Daily COVID-19 positivity rate reaches record 24%
Gov. Ned Lamont announced Tuesday that the state reached a new record high of 24% for its daily coronavirus test positivity rate. The number outpaced a record 21.5% positivity rate set on Monday.
Data released by the state Department of Public Health on Tuesday showed the number of COVID-19-related hospitalizations at 1,562, increasing by more than 100 since the day before.
That’s more hospitalizations than during a big winter surge in Connecticut a year ago.
“Twenty-four percent [positivity] rate is lousy, and it may get worse before it gets better,” Lamont said at a news conference regarding the COVID-19 mitigation plan for schools.
Lamont said the positivity rate is becoming more important because of the impact it can have on the number of available workers. If too many people get sick, it can cause a shortage of bus drivers, teachers, factory workers or restaurant servers.
“But we have the tools in place, provided you take advantage of the tools — the masks, the vaccinations and then the testing,” Lamont said.
The governor said helpful new developments since the start of the pandemic include vaccine booster shots and more widely available N95 masks.
“We have the tools to keep you safe and to keep going about our lives,” Lamont said.
The state’s seven-day average positivity rate stands above 20%, which Connecticut has not seen since the spring of 2020.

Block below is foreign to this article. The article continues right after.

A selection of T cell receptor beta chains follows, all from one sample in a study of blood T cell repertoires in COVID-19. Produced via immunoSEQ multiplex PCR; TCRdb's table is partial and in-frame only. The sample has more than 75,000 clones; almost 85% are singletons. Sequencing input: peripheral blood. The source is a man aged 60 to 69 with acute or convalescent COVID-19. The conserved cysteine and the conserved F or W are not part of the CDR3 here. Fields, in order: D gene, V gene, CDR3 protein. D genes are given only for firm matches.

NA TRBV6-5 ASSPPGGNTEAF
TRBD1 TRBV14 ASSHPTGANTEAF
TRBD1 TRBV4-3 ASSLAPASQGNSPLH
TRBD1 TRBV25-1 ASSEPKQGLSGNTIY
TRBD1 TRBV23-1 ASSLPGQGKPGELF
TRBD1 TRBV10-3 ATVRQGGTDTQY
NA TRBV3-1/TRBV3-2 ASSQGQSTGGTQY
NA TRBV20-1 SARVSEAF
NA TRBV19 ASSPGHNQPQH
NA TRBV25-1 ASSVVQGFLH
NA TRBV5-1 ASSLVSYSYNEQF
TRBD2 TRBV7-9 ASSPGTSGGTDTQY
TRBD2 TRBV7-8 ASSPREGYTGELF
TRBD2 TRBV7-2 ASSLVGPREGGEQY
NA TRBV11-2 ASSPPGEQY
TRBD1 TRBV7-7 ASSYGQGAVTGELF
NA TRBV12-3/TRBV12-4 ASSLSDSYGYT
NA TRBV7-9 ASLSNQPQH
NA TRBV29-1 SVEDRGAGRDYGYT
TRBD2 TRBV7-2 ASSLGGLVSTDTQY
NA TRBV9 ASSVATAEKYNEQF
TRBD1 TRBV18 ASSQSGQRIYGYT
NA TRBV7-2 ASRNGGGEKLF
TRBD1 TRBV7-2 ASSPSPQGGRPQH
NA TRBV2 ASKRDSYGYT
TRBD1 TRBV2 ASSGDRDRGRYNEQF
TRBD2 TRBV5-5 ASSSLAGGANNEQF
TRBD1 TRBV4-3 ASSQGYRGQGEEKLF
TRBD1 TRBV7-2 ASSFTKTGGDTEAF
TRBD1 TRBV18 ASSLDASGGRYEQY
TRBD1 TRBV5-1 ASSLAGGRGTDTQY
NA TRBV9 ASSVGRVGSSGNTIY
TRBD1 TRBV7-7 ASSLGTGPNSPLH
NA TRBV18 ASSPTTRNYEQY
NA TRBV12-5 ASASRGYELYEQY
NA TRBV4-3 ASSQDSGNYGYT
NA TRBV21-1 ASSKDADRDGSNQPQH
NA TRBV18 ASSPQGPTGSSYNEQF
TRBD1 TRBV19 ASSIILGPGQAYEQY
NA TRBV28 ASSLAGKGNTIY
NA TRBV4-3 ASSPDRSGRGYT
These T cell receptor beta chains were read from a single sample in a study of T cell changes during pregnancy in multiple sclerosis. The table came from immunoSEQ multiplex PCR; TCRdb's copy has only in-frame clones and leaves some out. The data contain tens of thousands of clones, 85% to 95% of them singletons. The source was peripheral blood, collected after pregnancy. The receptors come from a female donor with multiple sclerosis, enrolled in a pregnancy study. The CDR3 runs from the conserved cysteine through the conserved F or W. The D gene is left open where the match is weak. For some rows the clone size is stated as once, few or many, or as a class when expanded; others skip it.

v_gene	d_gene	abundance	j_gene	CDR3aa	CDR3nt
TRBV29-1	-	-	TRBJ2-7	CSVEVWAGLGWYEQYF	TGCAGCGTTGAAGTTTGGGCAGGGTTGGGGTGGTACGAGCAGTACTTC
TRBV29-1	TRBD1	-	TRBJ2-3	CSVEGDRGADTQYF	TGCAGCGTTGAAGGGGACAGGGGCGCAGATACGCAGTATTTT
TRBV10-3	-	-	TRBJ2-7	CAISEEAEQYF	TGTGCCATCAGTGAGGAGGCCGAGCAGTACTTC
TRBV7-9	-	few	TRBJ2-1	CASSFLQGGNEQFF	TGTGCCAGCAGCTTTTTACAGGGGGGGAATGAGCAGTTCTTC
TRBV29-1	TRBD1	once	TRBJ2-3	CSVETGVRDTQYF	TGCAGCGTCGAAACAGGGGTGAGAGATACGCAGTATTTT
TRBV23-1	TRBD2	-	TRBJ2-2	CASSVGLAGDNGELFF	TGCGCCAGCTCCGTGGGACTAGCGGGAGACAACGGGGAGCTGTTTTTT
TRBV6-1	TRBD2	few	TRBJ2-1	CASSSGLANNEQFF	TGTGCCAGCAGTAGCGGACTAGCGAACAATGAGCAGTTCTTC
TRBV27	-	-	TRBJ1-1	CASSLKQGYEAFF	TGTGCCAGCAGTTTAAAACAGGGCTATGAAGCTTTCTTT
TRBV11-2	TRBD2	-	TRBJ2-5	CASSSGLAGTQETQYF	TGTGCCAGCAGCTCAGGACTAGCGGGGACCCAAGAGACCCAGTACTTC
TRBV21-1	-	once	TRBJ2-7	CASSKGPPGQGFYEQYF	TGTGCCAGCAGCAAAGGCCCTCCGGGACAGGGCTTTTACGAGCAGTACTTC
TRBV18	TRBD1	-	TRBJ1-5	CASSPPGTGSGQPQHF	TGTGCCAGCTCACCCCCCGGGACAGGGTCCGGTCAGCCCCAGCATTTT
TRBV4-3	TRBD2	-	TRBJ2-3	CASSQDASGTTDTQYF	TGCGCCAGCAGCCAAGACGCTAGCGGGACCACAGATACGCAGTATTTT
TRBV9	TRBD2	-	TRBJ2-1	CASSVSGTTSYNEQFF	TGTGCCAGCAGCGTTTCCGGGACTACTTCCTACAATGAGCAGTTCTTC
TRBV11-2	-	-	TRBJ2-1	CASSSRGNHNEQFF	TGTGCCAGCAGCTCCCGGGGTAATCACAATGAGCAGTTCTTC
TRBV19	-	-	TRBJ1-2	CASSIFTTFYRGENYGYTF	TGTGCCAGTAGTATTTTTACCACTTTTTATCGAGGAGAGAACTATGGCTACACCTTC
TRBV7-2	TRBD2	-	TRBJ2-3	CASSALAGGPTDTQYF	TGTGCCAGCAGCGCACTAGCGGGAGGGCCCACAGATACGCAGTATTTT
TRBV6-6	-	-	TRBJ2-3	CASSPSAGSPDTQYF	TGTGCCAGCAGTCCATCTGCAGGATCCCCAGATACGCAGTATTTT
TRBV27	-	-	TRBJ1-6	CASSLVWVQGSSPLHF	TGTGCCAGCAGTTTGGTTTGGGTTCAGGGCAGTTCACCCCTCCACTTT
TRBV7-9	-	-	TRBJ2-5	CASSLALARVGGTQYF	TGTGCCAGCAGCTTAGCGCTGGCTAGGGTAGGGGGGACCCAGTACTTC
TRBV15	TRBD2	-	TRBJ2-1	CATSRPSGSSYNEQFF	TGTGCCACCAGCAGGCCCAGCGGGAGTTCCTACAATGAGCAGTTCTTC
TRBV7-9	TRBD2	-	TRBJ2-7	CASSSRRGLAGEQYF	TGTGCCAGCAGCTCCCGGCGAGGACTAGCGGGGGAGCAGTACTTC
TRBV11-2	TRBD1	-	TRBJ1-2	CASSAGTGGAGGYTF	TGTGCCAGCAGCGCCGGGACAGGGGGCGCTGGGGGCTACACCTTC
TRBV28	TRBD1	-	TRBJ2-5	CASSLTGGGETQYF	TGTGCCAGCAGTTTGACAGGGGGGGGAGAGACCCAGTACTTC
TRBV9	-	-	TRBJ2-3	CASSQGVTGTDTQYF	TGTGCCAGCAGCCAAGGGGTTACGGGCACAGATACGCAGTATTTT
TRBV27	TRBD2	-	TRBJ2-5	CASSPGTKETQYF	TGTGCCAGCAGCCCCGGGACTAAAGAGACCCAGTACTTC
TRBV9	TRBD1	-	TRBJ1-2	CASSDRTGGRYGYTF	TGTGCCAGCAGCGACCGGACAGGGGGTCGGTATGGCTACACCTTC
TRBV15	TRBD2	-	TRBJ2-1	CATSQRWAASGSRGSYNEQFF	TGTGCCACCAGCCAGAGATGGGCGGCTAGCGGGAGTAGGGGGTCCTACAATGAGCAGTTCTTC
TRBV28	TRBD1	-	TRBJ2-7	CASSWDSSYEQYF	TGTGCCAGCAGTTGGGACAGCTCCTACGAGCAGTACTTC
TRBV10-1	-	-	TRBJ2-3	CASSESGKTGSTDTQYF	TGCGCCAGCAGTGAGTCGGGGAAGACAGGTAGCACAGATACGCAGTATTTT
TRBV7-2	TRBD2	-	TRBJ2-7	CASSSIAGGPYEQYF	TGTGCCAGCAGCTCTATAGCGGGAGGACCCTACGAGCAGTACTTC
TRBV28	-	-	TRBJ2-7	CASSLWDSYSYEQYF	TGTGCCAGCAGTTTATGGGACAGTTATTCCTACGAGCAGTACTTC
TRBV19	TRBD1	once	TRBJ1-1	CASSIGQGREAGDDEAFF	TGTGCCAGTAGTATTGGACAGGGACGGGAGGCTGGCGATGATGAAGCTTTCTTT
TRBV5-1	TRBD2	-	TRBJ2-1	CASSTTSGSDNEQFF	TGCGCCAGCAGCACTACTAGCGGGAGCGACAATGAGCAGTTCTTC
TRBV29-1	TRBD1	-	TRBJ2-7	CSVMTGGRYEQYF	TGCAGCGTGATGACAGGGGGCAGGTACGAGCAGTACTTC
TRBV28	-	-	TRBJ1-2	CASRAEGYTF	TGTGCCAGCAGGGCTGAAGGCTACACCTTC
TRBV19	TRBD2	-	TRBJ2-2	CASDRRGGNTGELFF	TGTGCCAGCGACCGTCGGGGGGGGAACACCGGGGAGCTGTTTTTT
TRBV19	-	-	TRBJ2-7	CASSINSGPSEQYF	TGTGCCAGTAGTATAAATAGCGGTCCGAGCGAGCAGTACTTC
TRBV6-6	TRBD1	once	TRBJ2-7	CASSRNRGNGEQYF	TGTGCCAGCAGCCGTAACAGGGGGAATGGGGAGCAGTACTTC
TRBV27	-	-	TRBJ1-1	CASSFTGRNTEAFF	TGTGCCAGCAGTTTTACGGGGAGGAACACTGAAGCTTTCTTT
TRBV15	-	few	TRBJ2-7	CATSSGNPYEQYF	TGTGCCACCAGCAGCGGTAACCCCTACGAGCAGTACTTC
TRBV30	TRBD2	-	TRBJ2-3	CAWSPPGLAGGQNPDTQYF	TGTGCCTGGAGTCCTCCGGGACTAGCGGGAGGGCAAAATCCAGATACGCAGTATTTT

Hospitalizations of COVID-positive patients have also exceeded the winter peak from December 2020. The state says about 70% of hospitalized patients are unvaccinated.
Hartford HealthCare officials said that in the next few days, they expect to surpass peak numbers from the onset of the pandemic.
“What’s really important to note is at that particular moment we had about 128 patients who were ICU-bound. They were in critical care. And right now, we have 55 patients in critical care,” said Hartford HealthCare’s Dr. Ajay Kumar said, adding that hospital capacity is not yet an issue.
Officials say the availability of vaccines and monoclonal antibody treatments are likely why Hartford HealthCare hospitals are seeing fewer intensive care unit patients now than during the 2020 peak.
Low numbers in the ICU allow the hospital network to shift efforts elsewhere, to the emergency department and COVID testing.
Ulysses Wu, Hartford HealthCare’s system director of infectious disease, said cases are likely high due to the holidays, but they are expected to level out.
"Over the next few days and weeks we’re going to see a clarity — a clarity that will discern what direction we will be heading with this current wave. I do think that it will be favorable,” Wu said.
Wu noted that the majority of COVID hospitalizations at the moment are due to the delta variant — not the recently arrived omicron variant.
Although omicron infects more people, he said early studies suggest it is less likely to make people sick enough to need hospitalization, especially among fully vaccinated patients.